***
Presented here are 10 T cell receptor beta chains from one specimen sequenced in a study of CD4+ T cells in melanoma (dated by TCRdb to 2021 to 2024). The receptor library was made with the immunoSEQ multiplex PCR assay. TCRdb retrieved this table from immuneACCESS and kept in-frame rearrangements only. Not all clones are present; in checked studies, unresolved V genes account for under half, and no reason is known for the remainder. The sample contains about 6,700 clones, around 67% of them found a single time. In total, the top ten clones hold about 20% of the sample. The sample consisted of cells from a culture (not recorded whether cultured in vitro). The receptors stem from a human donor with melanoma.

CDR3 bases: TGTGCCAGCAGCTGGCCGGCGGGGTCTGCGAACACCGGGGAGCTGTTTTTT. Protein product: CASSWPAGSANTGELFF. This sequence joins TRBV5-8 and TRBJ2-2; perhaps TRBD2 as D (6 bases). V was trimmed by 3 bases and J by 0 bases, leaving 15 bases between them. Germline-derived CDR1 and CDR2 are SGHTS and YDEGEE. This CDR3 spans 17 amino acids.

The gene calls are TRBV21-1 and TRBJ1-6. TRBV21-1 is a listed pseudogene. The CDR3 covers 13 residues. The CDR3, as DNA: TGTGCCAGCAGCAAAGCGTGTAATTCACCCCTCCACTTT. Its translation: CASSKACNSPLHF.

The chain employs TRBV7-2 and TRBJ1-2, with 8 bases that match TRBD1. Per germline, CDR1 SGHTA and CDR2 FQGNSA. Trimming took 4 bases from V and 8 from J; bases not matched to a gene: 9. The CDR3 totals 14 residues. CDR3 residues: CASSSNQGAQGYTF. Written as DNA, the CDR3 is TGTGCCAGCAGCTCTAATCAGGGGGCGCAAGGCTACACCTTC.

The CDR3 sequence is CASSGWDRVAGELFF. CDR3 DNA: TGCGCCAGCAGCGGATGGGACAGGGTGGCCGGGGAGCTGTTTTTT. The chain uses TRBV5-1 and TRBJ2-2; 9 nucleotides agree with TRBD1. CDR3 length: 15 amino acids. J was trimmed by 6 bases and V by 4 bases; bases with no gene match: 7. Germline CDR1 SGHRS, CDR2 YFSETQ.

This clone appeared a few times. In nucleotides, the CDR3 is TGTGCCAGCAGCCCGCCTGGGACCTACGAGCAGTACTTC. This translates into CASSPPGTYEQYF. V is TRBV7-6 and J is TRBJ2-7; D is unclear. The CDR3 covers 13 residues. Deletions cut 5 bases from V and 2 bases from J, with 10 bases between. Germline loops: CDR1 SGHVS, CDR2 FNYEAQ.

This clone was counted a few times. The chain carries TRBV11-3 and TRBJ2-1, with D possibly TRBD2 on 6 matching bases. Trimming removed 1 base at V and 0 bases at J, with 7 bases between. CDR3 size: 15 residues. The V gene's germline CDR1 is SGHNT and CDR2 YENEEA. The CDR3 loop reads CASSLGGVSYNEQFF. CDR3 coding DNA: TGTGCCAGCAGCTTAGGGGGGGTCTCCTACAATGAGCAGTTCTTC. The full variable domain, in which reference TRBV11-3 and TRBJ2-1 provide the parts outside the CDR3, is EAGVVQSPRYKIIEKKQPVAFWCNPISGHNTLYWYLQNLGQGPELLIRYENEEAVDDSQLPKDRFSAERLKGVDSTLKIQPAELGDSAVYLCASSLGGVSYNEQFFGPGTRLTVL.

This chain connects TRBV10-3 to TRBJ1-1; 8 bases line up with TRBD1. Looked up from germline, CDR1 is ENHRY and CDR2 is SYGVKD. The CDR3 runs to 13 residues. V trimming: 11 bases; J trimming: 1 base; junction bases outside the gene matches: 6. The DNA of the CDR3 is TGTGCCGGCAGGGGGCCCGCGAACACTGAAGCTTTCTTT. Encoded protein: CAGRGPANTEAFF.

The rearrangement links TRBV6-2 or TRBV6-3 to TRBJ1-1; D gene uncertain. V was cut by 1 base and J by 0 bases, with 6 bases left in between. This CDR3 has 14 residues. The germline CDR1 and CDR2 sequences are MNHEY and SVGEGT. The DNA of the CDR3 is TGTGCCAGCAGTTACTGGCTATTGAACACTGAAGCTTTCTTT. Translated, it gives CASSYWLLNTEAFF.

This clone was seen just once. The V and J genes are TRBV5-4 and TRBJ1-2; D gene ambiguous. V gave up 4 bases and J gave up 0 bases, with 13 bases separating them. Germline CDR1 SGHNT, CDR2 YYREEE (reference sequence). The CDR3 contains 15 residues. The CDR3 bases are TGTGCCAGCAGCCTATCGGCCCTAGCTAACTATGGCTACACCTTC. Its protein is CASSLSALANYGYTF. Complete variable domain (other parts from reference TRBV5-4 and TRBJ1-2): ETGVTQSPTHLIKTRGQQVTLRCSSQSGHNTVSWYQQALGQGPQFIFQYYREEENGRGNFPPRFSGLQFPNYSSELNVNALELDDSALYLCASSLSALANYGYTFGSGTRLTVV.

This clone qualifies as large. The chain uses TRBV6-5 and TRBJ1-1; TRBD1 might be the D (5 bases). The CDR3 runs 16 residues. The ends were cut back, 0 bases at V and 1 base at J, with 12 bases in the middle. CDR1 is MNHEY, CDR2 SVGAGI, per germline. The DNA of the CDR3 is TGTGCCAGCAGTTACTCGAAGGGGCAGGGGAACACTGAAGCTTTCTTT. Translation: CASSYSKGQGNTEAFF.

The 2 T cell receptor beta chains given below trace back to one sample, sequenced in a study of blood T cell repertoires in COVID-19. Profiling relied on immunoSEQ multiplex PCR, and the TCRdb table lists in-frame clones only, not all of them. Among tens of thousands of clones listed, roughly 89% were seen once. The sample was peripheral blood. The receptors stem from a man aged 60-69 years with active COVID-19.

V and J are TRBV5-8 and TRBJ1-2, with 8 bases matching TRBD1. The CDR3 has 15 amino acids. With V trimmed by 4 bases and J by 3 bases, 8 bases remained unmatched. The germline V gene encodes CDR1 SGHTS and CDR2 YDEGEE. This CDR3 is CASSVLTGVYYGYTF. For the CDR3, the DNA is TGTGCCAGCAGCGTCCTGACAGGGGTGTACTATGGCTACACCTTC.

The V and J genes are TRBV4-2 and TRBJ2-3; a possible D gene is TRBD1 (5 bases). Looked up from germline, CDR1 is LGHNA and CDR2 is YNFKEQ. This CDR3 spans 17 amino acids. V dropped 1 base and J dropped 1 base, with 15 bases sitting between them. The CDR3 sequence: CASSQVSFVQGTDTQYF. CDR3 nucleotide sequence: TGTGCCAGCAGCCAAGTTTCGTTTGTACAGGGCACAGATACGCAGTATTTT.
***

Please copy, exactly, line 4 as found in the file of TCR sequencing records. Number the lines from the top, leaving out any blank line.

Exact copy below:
The chain employs TRBV7-2 and TRBJ1-2, with 8 bases that match TRBD1. Per germline, CDR1 SGHTA and CDR2 FQGNSA. Trimming took 4 bases from V and 8 from J; bases not matched to a gene: 9. The CDR3 totals 14 residues. CDR3 residues: CASSSNQGAQGYTF. Written as DNA, the CDR3 is TGTGCCAGCAGCTCTAATCAGGGGGCGCAAGGCTACACCTTC.